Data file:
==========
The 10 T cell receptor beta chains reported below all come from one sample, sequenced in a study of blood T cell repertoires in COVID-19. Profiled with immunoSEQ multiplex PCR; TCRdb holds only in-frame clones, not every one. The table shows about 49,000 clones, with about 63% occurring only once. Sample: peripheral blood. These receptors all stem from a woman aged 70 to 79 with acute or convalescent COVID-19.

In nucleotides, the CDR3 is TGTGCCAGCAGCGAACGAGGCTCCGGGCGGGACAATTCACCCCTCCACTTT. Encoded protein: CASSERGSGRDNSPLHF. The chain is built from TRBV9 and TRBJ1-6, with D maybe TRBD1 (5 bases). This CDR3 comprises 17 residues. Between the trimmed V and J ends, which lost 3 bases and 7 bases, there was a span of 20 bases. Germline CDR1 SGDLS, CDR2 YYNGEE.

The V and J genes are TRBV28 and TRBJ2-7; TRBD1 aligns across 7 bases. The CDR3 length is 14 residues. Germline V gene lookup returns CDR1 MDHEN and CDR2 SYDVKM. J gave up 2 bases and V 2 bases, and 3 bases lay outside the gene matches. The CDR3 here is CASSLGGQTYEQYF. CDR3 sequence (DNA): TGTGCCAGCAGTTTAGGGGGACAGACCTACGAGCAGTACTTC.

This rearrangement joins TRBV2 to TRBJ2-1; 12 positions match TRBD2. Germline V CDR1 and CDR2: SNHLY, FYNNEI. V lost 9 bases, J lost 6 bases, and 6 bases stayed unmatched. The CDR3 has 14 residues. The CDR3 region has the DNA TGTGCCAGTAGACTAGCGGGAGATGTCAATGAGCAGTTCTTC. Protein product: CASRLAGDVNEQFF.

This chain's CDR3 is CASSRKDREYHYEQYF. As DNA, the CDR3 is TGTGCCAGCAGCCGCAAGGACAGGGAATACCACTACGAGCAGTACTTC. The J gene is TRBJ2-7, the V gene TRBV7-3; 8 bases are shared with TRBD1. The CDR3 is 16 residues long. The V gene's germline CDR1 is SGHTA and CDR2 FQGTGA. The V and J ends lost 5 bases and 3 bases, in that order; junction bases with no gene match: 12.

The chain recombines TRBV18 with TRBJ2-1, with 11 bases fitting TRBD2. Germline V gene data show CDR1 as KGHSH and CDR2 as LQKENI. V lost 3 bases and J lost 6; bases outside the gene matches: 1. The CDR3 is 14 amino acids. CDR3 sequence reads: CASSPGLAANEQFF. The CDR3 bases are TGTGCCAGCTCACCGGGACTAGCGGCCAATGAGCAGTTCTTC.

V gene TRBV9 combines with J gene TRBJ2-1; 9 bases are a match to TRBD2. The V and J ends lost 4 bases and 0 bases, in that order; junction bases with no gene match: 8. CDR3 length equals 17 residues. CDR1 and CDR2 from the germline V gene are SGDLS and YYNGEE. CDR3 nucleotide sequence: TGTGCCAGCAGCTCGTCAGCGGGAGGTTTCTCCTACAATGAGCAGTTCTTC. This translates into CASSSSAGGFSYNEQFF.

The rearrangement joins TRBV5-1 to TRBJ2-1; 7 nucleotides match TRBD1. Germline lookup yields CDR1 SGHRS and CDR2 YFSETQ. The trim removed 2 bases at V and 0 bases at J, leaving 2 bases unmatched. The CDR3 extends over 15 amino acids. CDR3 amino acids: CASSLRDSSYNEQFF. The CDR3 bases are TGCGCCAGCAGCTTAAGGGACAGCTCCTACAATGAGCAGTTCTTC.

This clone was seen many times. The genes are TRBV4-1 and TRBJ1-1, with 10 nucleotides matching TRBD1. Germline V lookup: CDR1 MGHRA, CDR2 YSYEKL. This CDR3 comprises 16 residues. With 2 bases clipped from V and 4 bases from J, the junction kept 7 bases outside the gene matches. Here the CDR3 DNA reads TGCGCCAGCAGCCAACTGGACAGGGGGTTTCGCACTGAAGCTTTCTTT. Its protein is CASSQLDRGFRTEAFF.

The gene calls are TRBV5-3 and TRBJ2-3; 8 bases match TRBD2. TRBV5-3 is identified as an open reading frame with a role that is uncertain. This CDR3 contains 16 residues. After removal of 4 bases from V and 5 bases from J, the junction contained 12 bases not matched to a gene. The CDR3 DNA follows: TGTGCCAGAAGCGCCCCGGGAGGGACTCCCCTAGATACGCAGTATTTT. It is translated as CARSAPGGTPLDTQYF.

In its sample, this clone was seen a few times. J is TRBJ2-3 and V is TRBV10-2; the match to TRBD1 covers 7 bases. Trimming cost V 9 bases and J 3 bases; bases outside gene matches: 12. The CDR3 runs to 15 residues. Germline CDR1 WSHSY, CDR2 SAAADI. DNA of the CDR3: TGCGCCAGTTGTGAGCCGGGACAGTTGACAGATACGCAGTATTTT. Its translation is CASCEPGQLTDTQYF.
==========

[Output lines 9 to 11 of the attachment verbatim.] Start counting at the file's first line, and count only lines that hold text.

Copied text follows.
This clone was seen many times. The genes are TRBV4-1 and TRBJ1-1, with 10 nucleotides matching TRBD1. Germline V lookup: CDR1 MGHRA, CDR2 YSYEKL. This CDR3 comprises 16 residues. With 2 bases clipped from V and 4 bases from J, the junction kept 7 bases outside the gene matches. Here the CDR3 DNA reads TGCGCCAGCAGCCAACTGGACAGGGGGTTTCGCACTGAAGCTTTCTTT. Its protein is CASSQLDRGFRTEAFF.

The gene calls are TRBV5-3 and TRBJ2-3; 8 bases match TRBD2. TRBV5-3 is identified as an open reading frame with a role that is uncertain. This CDR3 contains 16 residues. After removal of 4 bases from V and 5 bases from J, the junction contained 12 bases not matched to a gene. The CDR3 DNA follows: TGTGCCAGAAGCGCCCCGGGAGGGACTCCCCTAGATACGCAGTATTTT. It is translated as CARSAPGGTPLDTQYF.

In its sample, this clone was seen a few times. J is TRBJ2-3 and V is TRBV10-2; the match to TRBD1 covers 7 bases. Trimming cost V 9 bases and J 3 bases; bases outside gene matches: 12. The CDR3 runs to 15 residues. Germline CDR1 WSHSY, CDR2 SAAADI. DNA of the CDR3: TGCGCCAGTTGTGAGCCGGGACAGTTGACAGATACGCAGTATTTT. Its translation is CASCEPGQLTDTQYF.